The mammalian Bag domains form a three-helix bundle [61, 62, 66]. It associates as a monomer with the subdomains IB and IIB of the Hsc70 ATPase, through electrostatic interactions involving the conserved residues Glu212, Asp222, Arg237 and Gln245 in Bag-1 (fig. 1c). Both exchange factors, GrpE and Bag-1, cause the same 14° outwards rotation of subdomain IIB through a hinge.
In addition to GrpE and the Bag proteins other proteins have recently been found to act as nucleotide exchange factors for Hsp70 proteins. The yeast protein Sls1/Sil1, its mammalian homolog Bap and surprisingly the yeast Hsp70-related Hsp170 Lhs1 function as specific exchange factors for the endoplasmatic reticulum resident Hsp70 protein Bip [67, 68, 69, 70]. Nucleotide exchange function for BiP seems to be essential since double deletion of Lhs1 and Sls1/Sil1 is lethal . The yeast Fes1 and its mammalian homolog HspBP1 are nucleotide exchange factors for the cytosolic Hsc70 [72, 73]. In the mammalian cytosol, therefore, several exchange factors coexist, including Bag proteins with currently six distinct family members, one of which exists in four variants, and HspBP1. The physiological role of this diversity is not yet elucidated (see below).
The substrate binding domain shows high sequence conservation within the Hsp70 family, although differences of unclear functional relevance exist. Most structural information on this domain exists for E. coli DnaK. The X-ray structure of the substrate binding domain was solved in complex with a heptameric peptide substrate at 2.0 Å resolution (fig. 1d, e) . The peptide binding moiety (residues 389–607) forms a sandwich of 2 four-stranded β-sheets with four upwards protruding loops (two inner and two outer loops) and two helices A and B which are packed against the inner loops (L1,2 and L4,5). The substrate binding cavity is formed by the β-sheets 1 and 2 and the loops, L1,2 and L3,4. Helix B constitutes a lid which closes the cavity through a salt bridge and two hydrogen bonds to the outer loops L3,4 and L5,6. ATP binding to DnaK must at least open this lid to allow substrate release. The distal part of helix B, together with helices C, D, and E, forms a hydrophobic core of unknown function.
The substrate peptide which has been co-crystallized with the substrate binding domain of DnaK is contacted over a stretch of five residues by two types of interactions . Hydrogen bonds between the backbone of the cavity forming loops (L1,2 and L3,4) and the backbone of the substrate mediate the recognition of the extended peptide conformation. van der Waals interactions of hydrophobic side chains lining the substrate binding cavity with the substrate side chains explain DnaK’s preference for hydrophobic peptide segments. The central substrate residue, referred to as position 0, reaches down into a deep hydrophobic pocket of the substrate binding cavity which accommodates large hydrophobic amino acids, especially Leu . This central substrate residue is completely buried from solvent. The adjacent residues of the bound substrate at positions −1 and +1 are only partially buried from solvent. They point upwards and contact Met404 and Ala429, which form a hydrophobic arch bridging over the substrate peptide backbone. The surface potential of the substrate binding domain surrounding the cavity is mainly negative which explains the contribution of positive charges in peptides to the affinity for DnaK.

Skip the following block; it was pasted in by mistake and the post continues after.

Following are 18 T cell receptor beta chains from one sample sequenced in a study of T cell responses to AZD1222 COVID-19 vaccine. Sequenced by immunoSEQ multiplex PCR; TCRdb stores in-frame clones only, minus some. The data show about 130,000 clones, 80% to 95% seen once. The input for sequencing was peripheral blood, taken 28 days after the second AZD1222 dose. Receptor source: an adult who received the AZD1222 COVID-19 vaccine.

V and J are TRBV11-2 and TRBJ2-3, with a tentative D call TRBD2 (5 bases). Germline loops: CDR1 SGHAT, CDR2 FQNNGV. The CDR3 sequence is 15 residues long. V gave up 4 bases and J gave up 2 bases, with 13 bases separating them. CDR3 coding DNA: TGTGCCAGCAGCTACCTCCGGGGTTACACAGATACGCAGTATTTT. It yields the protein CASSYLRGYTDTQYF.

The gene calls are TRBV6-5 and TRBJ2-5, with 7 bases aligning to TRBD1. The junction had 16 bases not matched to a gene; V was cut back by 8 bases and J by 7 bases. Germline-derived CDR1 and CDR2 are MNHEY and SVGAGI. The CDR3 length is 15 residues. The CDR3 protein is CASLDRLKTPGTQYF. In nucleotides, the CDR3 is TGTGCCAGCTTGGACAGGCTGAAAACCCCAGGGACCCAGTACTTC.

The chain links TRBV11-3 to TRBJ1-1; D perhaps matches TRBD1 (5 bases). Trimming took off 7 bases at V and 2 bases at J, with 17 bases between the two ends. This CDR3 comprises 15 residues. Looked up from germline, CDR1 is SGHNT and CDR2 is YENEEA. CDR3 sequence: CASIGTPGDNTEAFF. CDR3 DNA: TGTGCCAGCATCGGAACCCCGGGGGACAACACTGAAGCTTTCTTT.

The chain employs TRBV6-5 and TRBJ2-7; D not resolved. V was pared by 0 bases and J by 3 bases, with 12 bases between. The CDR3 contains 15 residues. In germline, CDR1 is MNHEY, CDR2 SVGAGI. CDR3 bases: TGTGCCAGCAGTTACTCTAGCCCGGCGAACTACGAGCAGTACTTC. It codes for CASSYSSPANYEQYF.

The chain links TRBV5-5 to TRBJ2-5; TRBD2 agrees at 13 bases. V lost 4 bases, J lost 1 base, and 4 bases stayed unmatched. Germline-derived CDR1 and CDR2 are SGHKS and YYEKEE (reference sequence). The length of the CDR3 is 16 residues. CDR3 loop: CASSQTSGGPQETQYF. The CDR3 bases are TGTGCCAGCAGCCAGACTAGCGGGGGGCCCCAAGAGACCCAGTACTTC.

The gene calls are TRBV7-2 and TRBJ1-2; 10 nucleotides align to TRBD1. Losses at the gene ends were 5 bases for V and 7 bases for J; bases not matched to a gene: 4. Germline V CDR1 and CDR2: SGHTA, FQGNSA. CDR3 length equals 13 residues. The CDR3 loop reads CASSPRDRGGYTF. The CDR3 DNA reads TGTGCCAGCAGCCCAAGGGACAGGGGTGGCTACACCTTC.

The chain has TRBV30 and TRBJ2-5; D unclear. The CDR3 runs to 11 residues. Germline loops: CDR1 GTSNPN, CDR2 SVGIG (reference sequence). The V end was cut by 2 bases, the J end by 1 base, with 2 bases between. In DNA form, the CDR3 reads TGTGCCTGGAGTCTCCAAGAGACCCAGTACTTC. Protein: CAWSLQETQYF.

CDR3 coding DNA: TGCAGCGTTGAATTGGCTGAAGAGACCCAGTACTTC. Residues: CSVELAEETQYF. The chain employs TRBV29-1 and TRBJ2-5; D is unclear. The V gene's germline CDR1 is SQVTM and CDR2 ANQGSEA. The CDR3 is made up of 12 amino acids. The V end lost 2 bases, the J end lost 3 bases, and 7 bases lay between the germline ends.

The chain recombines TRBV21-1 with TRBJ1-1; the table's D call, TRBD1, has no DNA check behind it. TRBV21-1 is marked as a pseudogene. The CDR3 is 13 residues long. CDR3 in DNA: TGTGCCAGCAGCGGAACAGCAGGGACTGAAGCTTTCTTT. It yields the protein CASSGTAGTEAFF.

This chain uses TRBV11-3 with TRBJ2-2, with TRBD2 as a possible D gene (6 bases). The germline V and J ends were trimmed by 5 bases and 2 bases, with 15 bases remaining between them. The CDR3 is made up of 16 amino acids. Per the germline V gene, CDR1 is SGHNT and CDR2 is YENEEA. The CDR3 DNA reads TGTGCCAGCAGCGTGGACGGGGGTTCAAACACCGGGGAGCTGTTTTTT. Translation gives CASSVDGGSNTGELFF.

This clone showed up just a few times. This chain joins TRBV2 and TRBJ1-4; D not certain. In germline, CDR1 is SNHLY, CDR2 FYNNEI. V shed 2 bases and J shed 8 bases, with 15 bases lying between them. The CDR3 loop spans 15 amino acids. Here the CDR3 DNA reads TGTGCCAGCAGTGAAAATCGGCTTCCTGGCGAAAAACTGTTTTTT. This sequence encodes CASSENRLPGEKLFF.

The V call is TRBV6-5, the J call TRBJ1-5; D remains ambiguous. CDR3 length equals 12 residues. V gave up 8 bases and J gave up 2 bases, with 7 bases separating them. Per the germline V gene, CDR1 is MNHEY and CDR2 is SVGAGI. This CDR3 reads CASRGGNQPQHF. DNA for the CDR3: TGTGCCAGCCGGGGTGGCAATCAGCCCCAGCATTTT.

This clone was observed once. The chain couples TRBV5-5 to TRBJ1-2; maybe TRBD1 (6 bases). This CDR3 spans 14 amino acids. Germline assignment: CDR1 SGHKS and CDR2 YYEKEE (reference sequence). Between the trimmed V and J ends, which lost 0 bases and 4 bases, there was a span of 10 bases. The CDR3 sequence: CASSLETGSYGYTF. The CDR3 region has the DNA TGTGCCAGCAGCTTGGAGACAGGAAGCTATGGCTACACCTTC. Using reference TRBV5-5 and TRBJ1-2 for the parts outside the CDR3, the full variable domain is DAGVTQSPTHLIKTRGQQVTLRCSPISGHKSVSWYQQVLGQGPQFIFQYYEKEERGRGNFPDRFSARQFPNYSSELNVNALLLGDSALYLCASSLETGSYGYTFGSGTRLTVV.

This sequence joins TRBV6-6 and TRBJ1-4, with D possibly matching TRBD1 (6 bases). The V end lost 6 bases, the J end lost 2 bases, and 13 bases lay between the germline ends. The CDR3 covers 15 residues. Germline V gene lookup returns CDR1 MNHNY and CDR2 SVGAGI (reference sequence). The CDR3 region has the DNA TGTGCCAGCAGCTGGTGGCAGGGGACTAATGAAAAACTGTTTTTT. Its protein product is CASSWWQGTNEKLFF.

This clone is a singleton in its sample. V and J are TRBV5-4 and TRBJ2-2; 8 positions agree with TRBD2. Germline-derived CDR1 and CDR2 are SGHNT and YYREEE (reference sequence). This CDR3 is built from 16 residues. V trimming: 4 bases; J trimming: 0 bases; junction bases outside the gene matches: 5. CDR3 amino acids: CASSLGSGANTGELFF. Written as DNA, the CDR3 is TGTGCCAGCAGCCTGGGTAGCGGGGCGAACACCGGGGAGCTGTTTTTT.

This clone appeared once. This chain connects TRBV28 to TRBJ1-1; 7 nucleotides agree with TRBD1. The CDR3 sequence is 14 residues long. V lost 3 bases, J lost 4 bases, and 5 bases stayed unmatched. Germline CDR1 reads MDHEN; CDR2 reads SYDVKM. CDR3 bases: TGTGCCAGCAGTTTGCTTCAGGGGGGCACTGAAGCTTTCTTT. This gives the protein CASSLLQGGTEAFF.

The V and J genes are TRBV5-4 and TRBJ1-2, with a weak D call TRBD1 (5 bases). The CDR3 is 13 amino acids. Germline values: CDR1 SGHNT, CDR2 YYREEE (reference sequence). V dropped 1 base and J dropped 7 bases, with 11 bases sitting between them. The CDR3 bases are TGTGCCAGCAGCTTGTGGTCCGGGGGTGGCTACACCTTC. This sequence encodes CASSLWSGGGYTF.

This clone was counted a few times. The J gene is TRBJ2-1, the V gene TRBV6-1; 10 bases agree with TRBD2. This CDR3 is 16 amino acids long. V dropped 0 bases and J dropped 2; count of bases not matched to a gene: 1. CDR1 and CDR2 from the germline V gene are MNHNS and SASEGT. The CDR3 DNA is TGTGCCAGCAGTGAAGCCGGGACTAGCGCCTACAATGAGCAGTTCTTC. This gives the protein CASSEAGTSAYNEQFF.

The architectural constraints imposed by the substrate binding cavity agree well with the experimentally determined binding motif of DnaK . By providing essential backbone contacts, the cavity allows DnaK to recognize only peptides composed of L-amino acids but not peptides composed of D-amino acids . Furthermore, DnaK has different affinities for peptides with identical amino acid composition but authentic or inverse sequence . This implies that a peptide exhibiting lower affinity for DnaK in the authentic sequence than a peptide in the inversed sequence cannot simply ‘turn around’ and bind to DnaK with the N-terminus on the other side. DnaKpeptide interactions therefore require a specific direction of the backbone (fig. 1e). Although the evolutionary conservation of the binding cavity suggests that this feature is conserved within the Hsp70 family, one Hsp70, HscA, was shown recently to bind a specific substrate peptide in the reverse orientation (fig. 1f) [77, 78].